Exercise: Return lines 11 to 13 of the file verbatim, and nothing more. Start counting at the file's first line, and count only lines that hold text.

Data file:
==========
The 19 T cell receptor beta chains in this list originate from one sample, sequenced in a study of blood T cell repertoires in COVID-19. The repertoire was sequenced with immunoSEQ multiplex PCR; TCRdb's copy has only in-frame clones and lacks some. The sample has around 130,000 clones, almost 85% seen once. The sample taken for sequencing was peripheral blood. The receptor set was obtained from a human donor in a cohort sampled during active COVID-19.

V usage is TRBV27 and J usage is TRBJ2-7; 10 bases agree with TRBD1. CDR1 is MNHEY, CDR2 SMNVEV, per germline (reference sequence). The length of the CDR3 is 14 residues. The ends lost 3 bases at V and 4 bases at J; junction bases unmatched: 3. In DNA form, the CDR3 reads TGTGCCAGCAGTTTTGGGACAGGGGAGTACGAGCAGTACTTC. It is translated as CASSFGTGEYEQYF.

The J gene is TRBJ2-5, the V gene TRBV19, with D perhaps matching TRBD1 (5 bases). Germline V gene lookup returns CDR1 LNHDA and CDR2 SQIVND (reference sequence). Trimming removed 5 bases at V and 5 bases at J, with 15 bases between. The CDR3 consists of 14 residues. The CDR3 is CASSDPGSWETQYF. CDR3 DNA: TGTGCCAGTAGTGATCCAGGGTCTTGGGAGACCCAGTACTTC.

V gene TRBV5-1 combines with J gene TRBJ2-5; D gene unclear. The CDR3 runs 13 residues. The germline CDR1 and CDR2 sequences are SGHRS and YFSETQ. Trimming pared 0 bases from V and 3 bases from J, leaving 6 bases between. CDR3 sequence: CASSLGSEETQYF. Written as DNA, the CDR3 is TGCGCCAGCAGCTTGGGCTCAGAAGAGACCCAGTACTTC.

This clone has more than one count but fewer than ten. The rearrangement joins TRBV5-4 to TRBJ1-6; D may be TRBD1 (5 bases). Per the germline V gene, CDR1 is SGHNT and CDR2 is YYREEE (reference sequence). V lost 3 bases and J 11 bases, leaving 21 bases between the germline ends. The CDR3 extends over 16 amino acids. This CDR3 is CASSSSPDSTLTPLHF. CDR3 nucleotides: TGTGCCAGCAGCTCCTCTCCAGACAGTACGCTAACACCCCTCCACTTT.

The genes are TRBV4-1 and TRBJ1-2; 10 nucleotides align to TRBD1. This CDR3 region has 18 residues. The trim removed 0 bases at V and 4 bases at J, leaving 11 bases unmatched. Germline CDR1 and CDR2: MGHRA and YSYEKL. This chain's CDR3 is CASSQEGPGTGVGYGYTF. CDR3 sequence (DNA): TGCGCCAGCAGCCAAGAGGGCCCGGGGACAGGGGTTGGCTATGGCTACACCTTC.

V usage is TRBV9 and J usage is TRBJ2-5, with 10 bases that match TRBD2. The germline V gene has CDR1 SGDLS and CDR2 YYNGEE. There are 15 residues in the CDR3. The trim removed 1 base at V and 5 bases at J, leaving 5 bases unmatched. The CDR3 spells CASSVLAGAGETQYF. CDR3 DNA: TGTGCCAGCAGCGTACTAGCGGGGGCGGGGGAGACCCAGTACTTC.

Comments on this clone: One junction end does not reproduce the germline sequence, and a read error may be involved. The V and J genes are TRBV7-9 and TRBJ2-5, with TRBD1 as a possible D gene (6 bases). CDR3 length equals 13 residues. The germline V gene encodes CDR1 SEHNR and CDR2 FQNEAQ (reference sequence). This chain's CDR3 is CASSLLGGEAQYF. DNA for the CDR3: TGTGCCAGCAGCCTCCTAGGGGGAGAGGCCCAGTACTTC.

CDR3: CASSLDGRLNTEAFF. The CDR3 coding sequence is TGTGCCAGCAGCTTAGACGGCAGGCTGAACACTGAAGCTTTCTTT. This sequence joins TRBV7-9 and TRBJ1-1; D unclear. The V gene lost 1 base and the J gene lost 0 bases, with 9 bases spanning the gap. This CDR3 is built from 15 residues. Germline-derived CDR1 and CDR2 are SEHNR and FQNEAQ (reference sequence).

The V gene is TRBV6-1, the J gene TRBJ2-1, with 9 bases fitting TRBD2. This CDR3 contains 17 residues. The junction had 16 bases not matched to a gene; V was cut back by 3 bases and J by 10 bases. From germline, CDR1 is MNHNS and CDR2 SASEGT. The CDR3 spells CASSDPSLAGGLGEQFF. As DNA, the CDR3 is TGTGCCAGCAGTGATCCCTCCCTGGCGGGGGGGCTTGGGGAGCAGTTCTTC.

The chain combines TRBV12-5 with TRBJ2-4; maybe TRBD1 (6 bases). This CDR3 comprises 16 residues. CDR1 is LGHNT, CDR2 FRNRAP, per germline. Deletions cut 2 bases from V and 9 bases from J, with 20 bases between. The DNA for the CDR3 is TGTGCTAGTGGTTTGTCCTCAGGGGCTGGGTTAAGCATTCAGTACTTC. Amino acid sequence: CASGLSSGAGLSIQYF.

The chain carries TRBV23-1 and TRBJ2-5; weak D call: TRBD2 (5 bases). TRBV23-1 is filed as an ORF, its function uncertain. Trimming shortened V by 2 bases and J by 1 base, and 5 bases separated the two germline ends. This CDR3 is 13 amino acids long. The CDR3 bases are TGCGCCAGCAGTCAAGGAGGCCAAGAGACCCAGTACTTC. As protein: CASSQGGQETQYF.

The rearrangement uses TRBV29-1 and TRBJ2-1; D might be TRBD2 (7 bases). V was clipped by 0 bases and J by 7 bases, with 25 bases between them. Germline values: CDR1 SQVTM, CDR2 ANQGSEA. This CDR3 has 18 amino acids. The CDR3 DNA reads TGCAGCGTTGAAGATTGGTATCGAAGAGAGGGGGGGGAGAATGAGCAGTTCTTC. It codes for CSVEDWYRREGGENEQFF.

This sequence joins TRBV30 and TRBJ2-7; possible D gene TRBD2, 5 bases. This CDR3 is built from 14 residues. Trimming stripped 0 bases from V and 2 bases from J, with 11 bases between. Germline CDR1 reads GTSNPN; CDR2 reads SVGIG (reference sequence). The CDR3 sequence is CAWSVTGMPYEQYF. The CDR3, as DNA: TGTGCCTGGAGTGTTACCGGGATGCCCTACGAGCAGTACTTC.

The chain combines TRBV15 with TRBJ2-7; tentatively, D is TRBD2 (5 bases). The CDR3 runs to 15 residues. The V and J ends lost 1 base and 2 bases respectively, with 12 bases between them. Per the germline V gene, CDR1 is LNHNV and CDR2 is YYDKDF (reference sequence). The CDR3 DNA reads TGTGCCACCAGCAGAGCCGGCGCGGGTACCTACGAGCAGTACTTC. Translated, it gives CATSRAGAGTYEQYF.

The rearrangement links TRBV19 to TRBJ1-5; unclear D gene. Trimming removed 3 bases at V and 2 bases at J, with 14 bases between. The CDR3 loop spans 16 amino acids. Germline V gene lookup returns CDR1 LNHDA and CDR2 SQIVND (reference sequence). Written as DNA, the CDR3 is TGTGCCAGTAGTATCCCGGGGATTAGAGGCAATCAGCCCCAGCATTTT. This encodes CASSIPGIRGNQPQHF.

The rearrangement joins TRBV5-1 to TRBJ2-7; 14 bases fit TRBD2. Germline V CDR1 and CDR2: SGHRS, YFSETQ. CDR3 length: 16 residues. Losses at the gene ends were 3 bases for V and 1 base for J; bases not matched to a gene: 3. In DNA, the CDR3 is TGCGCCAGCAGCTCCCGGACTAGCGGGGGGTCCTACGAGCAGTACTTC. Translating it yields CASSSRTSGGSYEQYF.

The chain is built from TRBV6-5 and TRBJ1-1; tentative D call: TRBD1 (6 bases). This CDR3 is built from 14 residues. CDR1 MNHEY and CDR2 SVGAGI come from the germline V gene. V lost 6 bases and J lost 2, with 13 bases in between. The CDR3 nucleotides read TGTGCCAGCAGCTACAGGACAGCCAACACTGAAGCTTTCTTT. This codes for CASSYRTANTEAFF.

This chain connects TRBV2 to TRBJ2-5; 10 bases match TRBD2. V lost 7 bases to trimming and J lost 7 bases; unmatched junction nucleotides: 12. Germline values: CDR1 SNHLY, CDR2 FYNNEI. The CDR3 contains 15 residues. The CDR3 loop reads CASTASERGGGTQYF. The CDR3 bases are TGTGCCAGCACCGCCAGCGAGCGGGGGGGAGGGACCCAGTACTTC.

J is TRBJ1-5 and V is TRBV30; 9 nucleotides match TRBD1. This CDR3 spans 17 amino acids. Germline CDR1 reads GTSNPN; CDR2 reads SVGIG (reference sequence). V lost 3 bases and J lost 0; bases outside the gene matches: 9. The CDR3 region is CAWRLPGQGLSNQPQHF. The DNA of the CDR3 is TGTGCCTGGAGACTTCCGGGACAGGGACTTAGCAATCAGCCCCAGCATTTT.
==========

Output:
The chain combines TRBV12-5 with TRBJ2-4; maybe TRBD1 (6 bases). This CDR3 comprises 16 residues. CDR1 is LGHNT, CDR2 FRNRAP, per germline. Deletions cut 2 bases from V and 9 bases from J, with 20 bases between. The DNA for the CDR3 is TGTGCTAGTGGTTTGTCCTCAGGGGCTGGGTTAAGCATTCAGTACTTC. Amino acid sequence: CASGLSSGAGLSIQYF.

The chain carries TRBV23-1 and TRBJ2-5; weak D call: TRBD2 (5 bases). TRBV23-1 is filed as an ORF, its function uncertain. Trimming shortened V by 2 bases and J by 1 base, and 5 bases separated the two germline ends. This CDR3 is 13 amino acids long. The CDR3 bases are TGCGCCAGCAGTCAAGGAGGCCAAGAGACCCAGTACTTC. As protein: CASSQGGQETQYF.

The rearrangement uses TRBV29-1 and TRBJ2-1; D might be TRBD2 (7 bases). V was clipped by 0 bases and J by 7 bases, with 25 bases between them. Germline values: CDR1 SQVTM, CDR2 ANQGSEA. This CDR3 has 18 amino acids. The CDR3 DNA reads TGCAGCGTTGAAGATTGGTATCGAAGAGAGGGGGGGGAGAATGAGCAGTTCTTC. It codes for CSVEDWYRREGGENEQFF.